It is a truism that children represent the future—engaging stories about conflict resolution are necessary, and this one...

WATERLOO & TRAFALGAR

The pointlessness of war, powerfully told despite having no words.

Two squat soldiers, one dressed in electric blue, the other in fluorescent orange, spy on each other from across a field by peering through their spyglasses. (Clever circle die cuts in the cover show readers exactly what each soldier sees through his lens.) The dumpy, little men sit, watch and wait. An incident involving a small snail escalates into a huge argument, but even then, they don’t attack. They just yell and shake their fists (black cartoon scribbles enliven the fury). Seasons pass, and snow and rain pour down, but still, the men watch and wait. Until one day a bird, half blue and half orange, finally forces them to come face to face. The two soldiers, Waterloo and Trafalgar, realize they are not as different as they thought. In an added twist, when the perspective pans out to show the full surroundings, readers gain a delightful, surprising insight. Tallec excels in expression; every movement, from scrunched-up anger to an exuberant grin, is meticulously planned, and these funny little soldiers show a wide range of emotion.

It is a truism that children represent the future—engaging stories about conflict resolution are necessary, and this one stands out. (Picture book. 5-10)

Pub Date: Nov. 1, 2012

ISBN: 978-1-59270-127-8

Page Count: 64

Publisher: Enchanted Lion Books

Review Posted Online: Aug. 22, 2012

Kirkus Reviews Issue: Oct. 1, 2012

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The dynamic interaction between the characters invites readers to take risks, push boundaries, and have a little unscripted...

CLAYMATES

Reinvention is the name of the game for two blobs of clay.

A blue-eyed gray blob and a brown-eyed brown blob sit side by side, unsure as to what’s going to happen next. The gray anticipates an adventure, while the brown appears apprehensive. A pair of hands descends, and soon, amid a flurry of squishing and prodding and poking and sculpting, a handsome gray wolf and a stately brown owl emerge. The hands disappear, leaving the friends to their own devices. The owl is pleased, but the wolf convinces it that the best is yet to come. An ear pulled here and an extra eye placed there, and before you can shake a carving stick, a spurt of frenetic self-exploration—expressed as a tangled black scribble—reveals a succession of smug hybrid beasts. After all, the opportunity to become a “pig-e-phant” doesn’t come around every day. But the sound of approaching footsteps panics the pair of Picassos. How are they going to “fix [them]selves” on time? Soon a hippopotamus and peacock are staring bug-eyed at a returning pair of astonished hands. The creative naiveté of the “clay mates” is perfectly captured by Petty’s feisty, spot-on dialogue: “This was your idea…and it was a BAD one.” Eldridge’s endearing sculpted images are photographed against the stark white background of an artist’s work table to great effect.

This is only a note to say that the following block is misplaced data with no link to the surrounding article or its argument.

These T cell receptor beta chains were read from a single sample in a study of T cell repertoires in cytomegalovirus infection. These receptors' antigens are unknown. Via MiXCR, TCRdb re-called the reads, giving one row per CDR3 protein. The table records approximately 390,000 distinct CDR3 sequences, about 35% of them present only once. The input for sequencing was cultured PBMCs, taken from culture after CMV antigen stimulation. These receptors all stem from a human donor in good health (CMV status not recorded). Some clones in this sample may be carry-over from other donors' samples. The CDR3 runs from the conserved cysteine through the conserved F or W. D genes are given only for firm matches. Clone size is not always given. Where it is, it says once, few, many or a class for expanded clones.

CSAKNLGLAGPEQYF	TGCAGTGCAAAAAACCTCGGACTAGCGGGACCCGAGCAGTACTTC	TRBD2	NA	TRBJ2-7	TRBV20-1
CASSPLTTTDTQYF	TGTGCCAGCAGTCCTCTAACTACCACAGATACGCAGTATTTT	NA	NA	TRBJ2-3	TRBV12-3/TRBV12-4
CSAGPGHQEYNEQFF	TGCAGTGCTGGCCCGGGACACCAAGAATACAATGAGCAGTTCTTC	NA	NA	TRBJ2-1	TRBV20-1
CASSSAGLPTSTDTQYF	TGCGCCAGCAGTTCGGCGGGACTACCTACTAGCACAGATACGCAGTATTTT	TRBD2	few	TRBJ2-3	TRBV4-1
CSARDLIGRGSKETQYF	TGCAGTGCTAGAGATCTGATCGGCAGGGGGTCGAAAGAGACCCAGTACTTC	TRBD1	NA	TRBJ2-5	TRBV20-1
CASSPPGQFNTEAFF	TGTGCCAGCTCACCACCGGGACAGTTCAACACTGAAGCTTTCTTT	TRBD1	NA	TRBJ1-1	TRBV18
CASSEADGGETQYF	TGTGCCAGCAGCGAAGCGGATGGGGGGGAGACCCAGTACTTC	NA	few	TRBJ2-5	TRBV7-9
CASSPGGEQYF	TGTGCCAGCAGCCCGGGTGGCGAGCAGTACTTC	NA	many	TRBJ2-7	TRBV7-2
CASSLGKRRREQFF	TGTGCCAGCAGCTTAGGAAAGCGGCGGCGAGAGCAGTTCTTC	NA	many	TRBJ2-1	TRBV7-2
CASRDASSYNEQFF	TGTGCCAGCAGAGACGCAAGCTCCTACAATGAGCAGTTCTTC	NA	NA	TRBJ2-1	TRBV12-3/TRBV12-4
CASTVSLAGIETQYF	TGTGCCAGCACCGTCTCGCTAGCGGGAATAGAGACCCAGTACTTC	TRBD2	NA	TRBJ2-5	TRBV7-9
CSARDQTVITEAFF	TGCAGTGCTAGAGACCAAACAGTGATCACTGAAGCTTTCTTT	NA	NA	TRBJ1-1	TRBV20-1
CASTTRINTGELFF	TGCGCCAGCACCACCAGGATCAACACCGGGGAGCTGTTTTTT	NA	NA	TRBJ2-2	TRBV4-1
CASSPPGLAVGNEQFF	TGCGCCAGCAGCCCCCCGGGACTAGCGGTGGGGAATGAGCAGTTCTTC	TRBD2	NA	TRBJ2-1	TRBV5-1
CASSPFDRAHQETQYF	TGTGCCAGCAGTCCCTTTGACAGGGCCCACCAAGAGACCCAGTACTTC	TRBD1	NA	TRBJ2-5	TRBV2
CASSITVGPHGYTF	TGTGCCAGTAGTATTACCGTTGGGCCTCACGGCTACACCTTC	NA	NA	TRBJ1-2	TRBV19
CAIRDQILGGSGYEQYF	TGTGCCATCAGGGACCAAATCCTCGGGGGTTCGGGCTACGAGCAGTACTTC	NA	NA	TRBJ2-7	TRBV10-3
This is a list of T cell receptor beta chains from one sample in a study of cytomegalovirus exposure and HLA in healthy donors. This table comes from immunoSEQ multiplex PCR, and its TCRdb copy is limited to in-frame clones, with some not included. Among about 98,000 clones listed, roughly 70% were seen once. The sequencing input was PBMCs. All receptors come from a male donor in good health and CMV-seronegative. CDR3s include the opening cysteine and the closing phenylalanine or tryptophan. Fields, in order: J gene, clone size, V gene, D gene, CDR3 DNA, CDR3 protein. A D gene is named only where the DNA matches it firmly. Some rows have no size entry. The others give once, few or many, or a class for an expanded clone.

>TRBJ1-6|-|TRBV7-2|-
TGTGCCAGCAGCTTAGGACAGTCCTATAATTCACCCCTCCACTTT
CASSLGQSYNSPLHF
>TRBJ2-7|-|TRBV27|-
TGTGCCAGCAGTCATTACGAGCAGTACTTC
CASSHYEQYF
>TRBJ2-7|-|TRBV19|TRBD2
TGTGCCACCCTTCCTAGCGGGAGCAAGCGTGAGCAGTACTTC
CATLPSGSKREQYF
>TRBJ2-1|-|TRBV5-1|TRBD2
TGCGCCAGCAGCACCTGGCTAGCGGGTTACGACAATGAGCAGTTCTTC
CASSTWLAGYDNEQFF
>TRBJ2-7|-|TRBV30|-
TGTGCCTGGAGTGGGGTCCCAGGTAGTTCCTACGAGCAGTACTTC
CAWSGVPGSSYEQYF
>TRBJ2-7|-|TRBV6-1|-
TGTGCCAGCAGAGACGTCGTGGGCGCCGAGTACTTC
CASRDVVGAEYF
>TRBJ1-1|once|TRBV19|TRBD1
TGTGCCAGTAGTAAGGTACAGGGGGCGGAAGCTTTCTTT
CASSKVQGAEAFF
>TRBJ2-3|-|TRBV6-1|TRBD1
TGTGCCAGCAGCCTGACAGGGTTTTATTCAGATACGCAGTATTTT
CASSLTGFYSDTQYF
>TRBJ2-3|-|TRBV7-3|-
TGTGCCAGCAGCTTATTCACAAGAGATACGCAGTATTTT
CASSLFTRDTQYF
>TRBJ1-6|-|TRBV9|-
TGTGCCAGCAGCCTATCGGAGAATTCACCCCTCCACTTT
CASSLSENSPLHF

The dynamic interaction between the characters invites readers to take risks, push boundaries, and have a little unscripted fun of their own . (Picture book. 5-8)

Pub Date: June 20, 2017

ISBN: 978-0-316-30311-8

Page Count: 40

Publisher: Little, Brown

Review Posted Online: March 29, 2017

Kirkus Reviews Issue: April 15, 2017

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The message is worthy, but this phoned-in follow-up doesn’t add anything significant.

THE WORLD NEEDS MORE PURPLE SCHOOLS

From the My Purple World series

A color-themed vision of what school should be like.

In what amounts to a rehash of The World Needs More Purple People (2020), Bell and Hart address adult as well as young readers to explain what “curious and kind you” can do to make school, or for that matter the universe, a better place. Again culminating in the vague but familiar “JUST. BE. YOU!” the program remains much the same—including asking questions both “universe-sized” (“Could you make a burrito larger than a garbage truck?”) and “smaller, people-sized” (i.e., personal), working hard to learn and make things, offering praise and encouragement, speaking up and out, laughing together, and listening to others. In the illustrations, light-skinned, blond-haired narrator Penny poses amid a busy, open-mouthed, diverse cast that includes a child wearing a hijab and one who uses a wheelchair. Wiseman opts to show fewer grown-ups here, but the children are the same as in the earlier book, and a scene showing two figures blowing chocolate milk out of their noses essentially recycles a visual joke from the previous outing. (This book was reviewed digitally.)

The message is worthy, but this phoned-in follow-up doesn’t add anything significant. (Picture book. 6-8)

Pub Date: June 21, 2022

ISBN: 978-0-593-43490-1

Page Count: 40

Publisher: Random House

Review Posted Online: April 27, 2022

Kirkus Reviews Issue: May 15, 2022

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